The simple RC series circuit shown here is driven by a voltage source. Because the resistor and capacitor are connected in series, they must have the same current i t. Generating current through a capacitor takes a changing voltage. Zero current implies infinite resistance for constant voltage across the capacitor.

This gives you the voltage across the resistor, v R t :. You now have a first-order differential equation where the unknown function is the capacitor voltage. Knowing the voltage across the capacitor gives you the electrical energy stored in a capacitor.

In general, the capacitor voltage is referred to as a state variable because the capacitor voltage describes the state or behavior of the circuit at any time. A circuit reduced to having a single equivalent capacitance and a single equivalent resistance is also a first-order circuit. The circuit has an applied input voltage v T t. To find the total response of an RC series circuit, you need to find the zero-input response and the zero-state response and then add them together.

Here is an RC series circuit broken up into two circuits. The top-right diagram shows the zero-input response, which you get by setting the input to 0. The bottom-right diagram shows the zero-state response, which you get by setting the initial conditions to 0. John M. Santiago Jr. During that time, he held a variety of leadership positions in technical program management, acquisition development, and operation research support.

About the Book Author John M.Random converter. This series RLC circuit impedance calculator determines the impedance and the phase difference angle of a resistoran inductor and a capacitor connected in series for a given frequency of a sinusoidal signal. The angular frequency is also determined. This example shows the near-resonance impedance of about If you want to check the impedance at almost exact resonance, enter If you enter a slightly higher frequency of Enter the resistance, capacitance, inductance and frequency values, select the units and click or tap the Calculate button.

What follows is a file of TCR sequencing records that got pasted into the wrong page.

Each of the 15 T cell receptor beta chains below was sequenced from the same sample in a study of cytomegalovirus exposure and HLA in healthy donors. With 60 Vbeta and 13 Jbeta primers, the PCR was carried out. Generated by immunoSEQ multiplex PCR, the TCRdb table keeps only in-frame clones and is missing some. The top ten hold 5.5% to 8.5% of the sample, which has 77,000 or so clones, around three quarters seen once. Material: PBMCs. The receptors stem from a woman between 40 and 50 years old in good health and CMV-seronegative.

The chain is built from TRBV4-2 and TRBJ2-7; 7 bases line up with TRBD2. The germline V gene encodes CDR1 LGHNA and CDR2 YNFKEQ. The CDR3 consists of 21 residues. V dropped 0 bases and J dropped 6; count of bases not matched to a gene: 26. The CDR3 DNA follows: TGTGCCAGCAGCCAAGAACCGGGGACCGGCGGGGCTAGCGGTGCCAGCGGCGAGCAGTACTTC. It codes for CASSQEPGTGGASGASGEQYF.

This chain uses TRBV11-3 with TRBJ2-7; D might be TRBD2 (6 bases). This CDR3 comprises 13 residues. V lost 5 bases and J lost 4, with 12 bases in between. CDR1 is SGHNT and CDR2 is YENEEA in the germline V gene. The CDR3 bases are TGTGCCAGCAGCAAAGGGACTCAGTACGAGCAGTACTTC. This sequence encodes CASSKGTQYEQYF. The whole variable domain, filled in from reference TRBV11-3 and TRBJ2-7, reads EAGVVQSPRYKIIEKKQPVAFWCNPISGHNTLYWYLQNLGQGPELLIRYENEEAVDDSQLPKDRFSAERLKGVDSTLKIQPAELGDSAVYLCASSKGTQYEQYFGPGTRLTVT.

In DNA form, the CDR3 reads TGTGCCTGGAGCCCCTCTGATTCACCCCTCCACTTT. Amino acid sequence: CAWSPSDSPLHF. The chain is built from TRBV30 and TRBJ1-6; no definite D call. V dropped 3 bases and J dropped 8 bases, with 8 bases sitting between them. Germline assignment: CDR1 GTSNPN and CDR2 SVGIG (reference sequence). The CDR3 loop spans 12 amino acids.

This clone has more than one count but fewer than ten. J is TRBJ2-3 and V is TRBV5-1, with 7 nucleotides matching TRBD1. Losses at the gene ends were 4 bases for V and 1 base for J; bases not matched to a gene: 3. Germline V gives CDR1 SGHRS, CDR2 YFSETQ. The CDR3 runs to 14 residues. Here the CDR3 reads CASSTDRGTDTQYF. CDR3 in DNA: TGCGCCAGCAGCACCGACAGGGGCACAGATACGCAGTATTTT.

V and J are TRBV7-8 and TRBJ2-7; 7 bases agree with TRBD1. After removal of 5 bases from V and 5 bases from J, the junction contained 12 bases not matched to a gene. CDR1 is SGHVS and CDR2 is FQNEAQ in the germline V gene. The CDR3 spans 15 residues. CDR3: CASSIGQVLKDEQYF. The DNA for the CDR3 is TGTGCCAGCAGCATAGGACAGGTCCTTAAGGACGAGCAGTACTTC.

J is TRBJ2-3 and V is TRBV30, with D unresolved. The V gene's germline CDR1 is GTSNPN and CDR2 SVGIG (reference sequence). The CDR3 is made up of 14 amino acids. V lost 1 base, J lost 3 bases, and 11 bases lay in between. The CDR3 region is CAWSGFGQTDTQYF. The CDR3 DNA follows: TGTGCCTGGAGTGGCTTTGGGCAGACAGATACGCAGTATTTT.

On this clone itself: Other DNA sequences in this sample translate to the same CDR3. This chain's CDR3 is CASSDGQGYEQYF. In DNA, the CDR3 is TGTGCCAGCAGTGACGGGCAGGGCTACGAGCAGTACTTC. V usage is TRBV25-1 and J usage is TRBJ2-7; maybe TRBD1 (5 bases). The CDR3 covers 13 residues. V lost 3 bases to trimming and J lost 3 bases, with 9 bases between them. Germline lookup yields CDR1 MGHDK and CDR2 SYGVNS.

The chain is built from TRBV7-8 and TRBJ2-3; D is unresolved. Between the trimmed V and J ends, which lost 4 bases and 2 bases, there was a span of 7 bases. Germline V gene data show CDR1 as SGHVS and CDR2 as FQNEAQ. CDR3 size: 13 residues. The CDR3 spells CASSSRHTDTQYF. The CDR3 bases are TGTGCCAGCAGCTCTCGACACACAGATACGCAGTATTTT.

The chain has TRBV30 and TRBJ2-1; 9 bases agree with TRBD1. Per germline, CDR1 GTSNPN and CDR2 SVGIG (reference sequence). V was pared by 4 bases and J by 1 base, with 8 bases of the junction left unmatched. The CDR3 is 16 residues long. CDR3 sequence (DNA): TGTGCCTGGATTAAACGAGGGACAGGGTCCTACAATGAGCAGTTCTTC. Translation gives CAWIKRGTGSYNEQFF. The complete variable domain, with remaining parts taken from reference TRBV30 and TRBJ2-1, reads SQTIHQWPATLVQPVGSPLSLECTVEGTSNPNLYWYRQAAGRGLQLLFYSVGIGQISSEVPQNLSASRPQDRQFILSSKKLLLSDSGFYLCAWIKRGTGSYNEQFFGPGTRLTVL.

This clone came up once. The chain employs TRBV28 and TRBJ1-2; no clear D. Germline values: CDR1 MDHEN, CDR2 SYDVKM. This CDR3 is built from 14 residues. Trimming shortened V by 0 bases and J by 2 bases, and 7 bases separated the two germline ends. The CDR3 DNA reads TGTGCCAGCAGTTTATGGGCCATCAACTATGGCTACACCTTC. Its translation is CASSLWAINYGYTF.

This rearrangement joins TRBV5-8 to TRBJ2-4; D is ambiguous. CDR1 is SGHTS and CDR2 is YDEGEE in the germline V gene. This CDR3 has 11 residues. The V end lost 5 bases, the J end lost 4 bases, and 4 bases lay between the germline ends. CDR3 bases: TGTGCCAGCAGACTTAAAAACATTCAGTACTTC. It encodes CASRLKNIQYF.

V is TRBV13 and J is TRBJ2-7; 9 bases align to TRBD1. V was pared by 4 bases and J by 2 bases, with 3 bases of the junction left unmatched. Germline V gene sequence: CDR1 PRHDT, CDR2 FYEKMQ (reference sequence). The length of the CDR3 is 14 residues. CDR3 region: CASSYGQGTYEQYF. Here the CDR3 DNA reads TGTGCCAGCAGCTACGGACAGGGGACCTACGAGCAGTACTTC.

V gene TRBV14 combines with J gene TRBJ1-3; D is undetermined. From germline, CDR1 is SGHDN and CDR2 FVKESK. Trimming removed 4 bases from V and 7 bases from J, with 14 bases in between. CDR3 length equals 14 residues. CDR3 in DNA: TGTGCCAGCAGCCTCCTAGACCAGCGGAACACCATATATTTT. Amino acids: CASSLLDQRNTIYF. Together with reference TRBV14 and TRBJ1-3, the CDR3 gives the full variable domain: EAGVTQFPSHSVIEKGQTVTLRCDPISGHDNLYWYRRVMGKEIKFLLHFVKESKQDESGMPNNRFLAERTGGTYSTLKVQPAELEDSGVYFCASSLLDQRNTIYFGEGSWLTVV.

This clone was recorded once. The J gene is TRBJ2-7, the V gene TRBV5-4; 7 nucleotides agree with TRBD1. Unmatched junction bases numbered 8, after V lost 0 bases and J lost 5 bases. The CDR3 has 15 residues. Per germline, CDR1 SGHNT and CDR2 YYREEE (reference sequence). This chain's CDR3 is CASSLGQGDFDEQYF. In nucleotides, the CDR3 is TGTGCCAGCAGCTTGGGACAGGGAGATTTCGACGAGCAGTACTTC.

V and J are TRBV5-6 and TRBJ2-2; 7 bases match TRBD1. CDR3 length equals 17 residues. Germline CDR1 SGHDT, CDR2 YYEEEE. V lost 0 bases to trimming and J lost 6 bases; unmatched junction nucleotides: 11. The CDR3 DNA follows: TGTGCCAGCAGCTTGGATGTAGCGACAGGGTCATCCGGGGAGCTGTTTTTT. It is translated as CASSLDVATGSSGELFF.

Try to enter zero or infinitely large values to see how this circuit behaves. Infinite frequency is not supported. To enter the Infinity value, just type inf in the input box. To calculate, enter the resistance, the inductance, the capacitance, and the frequency, select the units of measurements and the result for the RLC impedance will be shown in ohms and for the phase difference in degrees.

The Q factor, C and L reactance, and the resonant frequency will also be calculated. Click or tap Calculate at the resonant frequency to see what will happen at resonance. Like a pure series LC circuitthe RLC circuit can resonate at a resonant frequency and the resistor increases the decay of the oscillations at this frequency.

The resonance occurs at the frequency at which the impedance of the circuit is at its minimum, that is if there is no reactance in the circuit. In other words, if the impedance is purely resistive or real. This phenomenon occurs when the reactances of the inductor and the capacitor are equal and because of their opposite signs, they cancel each other the canceling can be observed on the right phasor diagram below.

The calculator defines the resonant frequency of the RLC circuit and you can enter this frequency or the value slightly above or below it to view what will happen with other calculated values at resonance. The calculator can also define the Q factor of the series RLC circuit — a parameter, which is used to characterize resonance circuits and not only electrical but mechanical resonators as well.

Damped and lossy RLC circuits with high resistance have a low Q factor and are wide-band, while circuits with low resistance have a high Q factor. For a series RLC circuit, the Q factor can be calculated using the formula above. In the series circuit, the same current flows through the resistor, the inductor, and the capacitor, but the individual voltages across the components are different. The phasor diagram shows the V T voltage of the ideal sine voltage source.

The voltage drop on the resistor V T is shown on the horizontal axis in phase with the current that flows through the circuit. The vector sum of the two opposing vectors can be pointed downwards or upwards depending on the voltage drop across the inductor and the capacitor. At the resonant frequency the capacitive and inductive reactances are equal and if we look at the equation for Z above, we will see that the effective impedance is equal to resistance R because the two opposing voltages simply cancel each other.

The current flowing through the inductor and capacitor is the same and the voltages across them are equal and opposing. So, at the resonant frequency, the current drawn from the source is limited only by the resistance because the ideal series LC circuit at the resonant frequency acts as a short circuit.

What if something goes wrong in this circuit? Click or tap a corresponding link to view the calculator in various failure modes:. Various direct current modes. Short circuit. Open circuit.